Richard’s Wedding | Movie review
Old friends reunite for a wedding in this grating NYC gabfest.
In Richard’s Wedding, narcissistic blowhards multiply like rabbits. The film is an exercise in escalating annoyance; its cast of characters balloons constantly, with each new thirtysomething more obnoxious than the last. At first there are only two: gabby beardo Tuna (writer-director Onur Tukel) and scolding gal pal Alex (Joe Swanberg survivor Jennifer Prediger). He has the self-deprecating “charm” of an out-of-work stand-up comedian. She has a temper that’s compared to “a tsunami of anger.” As these nattering New Yorkers walk and talk their way through the city, en route to the titular social gathering, the thought of spending an hour and a half in their exclusive company may seem daunting. Just wait until you meet the rest of the guests.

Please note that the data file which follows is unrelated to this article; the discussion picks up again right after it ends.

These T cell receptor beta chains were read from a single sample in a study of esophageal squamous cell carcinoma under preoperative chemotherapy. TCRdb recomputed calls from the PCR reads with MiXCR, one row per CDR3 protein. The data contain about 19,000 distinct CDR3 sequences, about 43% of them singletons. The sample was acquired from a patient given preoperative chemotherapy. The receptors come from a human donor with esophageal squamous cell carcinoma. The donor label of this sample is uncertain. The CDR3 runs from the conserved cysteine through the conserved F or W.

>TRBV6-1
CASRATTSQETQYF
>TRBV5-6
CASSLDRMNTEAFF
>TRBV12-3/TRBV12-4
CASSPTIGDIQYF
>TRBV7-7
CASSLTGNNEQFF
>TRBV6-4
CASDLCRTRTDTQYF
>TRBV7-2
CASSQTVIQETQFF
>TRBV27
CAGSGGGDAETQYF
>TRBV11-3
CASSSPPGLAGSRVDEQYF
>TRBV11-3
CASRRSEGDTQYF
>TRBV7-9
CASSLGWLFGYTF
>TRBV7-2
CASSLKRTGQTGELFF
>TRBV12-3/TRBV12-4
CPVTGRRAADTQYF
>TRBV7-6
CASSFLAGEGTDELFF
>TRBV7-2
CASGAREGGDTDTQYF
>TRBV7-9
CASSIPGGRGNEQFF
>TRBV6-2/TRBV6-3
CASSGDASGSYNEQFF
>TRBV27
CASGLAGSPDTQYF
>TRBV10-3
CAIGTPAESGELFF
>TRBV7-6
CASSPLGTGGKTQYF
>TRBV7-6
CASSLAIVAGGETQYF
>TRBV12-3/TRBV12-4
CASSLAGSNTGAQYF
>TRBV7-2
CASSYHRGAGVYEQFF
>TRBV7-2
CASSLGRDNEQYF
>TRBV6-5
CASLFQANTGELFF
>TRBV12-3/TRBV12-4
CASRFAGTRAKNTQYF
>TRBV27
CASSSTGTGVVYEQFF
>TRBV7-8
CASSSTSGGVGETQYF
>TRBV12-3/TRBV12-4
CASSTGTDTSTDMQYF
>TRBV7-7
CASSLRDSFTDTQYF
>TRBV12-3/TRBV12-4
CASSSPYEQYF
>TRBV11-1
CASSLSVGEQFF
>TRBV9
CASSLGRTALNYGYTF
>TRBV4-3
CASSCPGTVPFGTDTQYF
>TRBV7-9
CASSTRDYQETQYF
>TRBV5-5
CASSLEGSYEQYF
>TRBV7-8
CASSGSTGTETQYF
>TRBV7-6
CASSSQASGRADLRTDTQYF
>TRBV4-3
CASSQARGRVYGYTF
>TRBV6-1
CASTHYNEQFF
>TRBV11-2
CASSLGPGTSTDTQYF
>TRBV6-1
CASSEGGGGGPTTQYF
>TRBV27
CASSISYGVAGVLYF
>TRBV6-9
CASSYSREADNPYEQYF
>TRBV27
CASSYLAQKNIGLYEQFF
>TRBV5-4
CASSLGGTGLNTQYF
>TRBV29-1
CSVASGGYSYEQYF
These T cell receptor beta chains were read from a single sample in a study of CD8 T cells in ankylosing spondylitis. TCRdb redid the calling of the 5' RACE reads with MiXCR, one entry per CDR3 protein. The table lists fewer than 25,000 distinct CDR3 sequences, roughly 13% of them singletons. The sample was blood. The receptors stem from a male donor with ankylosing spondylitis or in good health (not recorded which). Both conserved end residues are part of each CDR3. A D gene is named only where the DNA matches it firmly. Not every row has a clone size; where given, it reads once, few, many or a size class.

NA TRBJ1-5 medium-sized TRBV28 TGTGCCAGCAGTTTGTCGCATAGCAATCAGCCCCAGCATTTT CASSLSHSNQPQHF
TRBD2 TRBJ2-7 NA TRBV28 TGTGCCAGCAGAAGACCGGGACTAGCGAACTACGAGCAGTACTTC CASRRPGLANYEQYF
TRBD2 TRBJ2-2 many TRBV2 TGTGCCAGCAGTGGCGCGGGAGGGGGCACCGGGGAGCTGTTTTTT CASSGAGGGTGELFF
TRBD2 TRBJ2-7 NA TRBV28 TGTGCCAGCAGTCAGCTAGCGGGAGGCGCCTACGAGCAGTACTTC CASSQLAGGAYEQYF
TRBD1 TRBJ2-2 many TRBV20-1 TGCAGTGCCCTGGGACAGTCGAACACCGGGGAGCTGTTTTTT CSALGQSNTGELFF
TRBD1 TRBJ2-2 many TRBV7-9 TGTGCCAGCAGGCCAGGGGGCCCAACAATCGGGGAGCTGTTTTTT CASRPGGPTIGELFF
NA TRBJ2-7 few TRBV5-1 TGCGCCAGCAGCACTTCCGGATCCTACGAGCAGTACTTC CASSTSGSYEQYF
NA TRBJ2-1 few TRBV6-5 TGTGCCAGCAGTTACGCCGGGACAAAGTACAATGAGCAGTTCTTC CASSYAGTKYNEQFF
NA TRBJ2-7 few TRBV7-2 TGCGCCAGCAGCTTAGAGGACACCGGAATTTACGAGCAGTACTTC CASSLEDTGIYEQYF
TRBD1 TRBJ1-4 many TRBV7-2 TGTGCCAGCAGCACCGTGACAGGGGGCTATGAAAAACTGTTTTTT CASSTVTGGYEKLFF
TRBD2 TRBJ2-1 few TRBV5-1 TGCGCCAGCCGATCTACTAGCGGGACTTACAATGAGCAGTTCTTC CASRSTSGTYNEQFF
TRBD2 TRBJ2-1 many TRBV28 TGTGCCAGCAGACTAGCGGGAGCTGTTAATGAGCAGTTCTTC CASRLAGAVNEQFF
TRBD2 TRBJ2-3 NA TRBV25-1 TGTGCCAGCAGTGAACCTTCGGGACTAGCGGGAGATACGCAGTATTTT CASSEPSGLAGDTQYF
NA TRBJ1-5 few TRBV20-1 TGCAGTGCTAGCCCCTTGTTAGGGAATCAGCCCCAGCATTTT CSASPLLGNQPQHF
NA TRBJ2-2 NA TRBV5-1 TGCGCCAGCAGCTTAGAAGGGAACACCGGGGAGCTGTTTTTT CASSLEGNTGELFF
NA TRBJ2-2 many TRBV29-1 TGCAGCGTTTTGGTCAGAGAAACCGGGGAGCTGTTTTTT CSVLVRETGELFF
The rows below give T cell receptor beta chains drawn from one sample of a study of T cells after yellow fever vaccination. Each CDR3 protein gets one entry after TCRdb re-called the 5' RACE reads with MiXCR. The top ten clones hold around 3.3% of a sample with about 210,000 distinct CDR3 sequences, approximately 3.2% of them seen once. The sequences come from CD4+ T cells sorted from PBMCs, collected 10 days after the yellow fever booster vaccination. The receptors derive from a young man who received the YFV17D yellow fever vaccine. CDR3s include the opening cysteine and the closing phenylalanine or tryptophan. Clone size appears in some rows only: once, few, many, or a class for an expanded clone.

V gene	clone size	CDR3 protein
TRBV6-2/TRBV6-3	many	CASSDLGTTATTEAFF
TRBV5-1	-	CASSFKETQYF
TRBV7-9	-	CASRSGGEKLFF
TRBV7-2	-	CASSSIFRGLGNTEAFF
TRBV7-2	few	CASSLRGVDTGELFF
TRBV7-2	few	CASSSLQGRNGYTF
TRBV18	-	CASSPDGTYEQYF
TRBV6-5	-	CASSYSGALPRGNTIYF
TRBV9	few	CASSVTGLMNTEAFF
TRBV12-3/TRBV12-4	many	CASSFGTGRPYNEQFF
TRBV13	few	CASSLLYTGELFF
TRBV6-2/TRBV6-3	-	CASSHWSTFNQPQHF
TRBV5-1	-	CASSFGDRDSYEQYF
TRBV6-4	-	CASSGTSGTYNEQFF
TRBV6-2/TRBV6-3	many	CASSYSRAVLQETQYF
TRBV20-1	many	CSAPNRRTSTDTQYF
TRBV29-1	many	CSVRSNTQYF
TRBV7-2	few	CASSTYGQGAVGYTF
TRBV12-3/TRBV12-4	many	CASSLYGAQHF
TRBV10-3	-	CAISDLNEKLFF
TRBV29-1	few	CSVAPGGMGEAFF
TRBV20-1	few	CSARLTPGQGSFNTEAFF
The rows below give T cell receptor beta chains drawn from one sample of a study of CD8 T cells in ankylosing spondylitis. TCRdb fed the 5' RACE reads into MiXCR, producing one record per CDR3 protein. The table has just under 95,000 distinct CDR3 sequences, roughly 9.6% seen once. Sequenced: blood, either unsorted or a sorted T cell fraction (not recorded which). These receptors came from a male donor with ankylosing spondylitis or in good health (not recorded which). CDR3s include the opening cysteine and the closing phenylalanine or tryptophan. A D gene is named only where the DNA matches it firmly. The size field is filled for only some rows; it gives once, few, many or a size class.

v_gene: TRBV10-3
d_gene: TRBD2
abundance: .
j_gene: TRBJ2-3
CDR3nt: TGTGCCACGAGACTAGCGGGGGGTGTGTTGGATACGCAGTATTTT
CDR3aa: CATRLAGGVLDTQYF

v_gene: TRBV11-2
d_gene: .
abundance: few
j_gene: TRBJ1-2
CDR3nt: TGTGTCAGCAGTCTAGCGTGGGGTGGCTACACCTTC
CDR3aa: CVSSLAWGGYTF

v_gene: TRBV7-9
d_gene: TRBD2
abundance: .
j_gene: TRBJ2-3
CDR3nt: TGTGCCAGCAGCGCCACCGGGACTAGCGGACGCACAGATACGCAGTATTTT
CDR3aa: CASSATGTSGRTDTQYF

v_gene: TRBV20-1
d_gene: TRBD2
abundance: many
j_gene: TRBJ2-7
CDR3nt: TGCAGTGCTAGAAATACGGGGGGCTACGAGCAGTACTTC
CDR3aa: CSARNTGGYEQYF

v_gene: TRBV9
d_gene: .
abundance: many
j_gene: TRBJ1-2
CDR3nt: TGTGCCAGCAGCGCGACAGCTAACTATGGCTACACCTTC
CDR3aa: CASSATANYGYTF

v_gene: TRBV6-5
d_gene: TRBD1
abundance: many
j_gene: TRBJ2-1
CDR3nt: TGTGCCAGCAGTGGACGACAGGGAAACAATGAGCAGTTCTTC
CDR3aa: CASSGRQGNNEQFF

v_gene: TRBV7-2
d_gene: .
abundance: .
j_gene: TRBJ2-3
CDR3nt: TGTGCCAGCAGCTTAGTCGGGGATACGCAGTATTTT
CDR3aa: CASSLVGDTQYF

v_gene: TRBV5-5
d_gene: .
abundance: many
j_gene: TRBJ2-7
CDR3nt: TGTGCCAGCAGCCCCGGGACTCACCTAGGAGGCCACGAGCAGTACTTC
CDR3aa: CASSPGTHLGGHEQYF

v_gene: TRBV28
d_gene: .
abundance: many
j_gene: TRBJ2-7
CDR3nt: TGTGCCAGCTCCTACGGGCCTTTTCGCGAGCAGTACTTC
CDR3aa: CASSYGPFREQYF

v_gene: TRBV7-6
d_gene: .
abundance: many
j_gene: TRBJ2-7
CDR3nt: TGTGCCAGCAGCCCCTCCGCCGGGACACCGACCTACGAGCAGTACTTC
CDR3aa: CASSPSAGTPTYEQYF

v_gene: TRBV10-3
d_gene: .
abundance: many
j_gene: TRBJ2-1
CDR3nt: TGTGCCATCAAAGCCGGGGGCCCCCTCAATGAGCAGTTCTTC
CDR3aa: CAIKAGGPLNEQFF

More of a DIY Metropolitan than the platonic Before Sunset it initially resembles, Richard’s Wedding overdoses on combative, pseudo-intellectual chatter. Tukel is a fine actor and a better director; his ease with performers and elegantly loose shooting style bode well for future projects. The trouble is, this portrait of long-term friendship among aging bohemians is populated almost entirely by self-absorbed, unfunny gasbags—including an Ayn Rand–loving entrepreneur (Darrill Rosen) whose claim to fame is an app that turns your iPhone into a joy buzzer. You may wish you had that program handy, if only to shock yourself awake during one of the many overwritten shoot-the-shit sessions.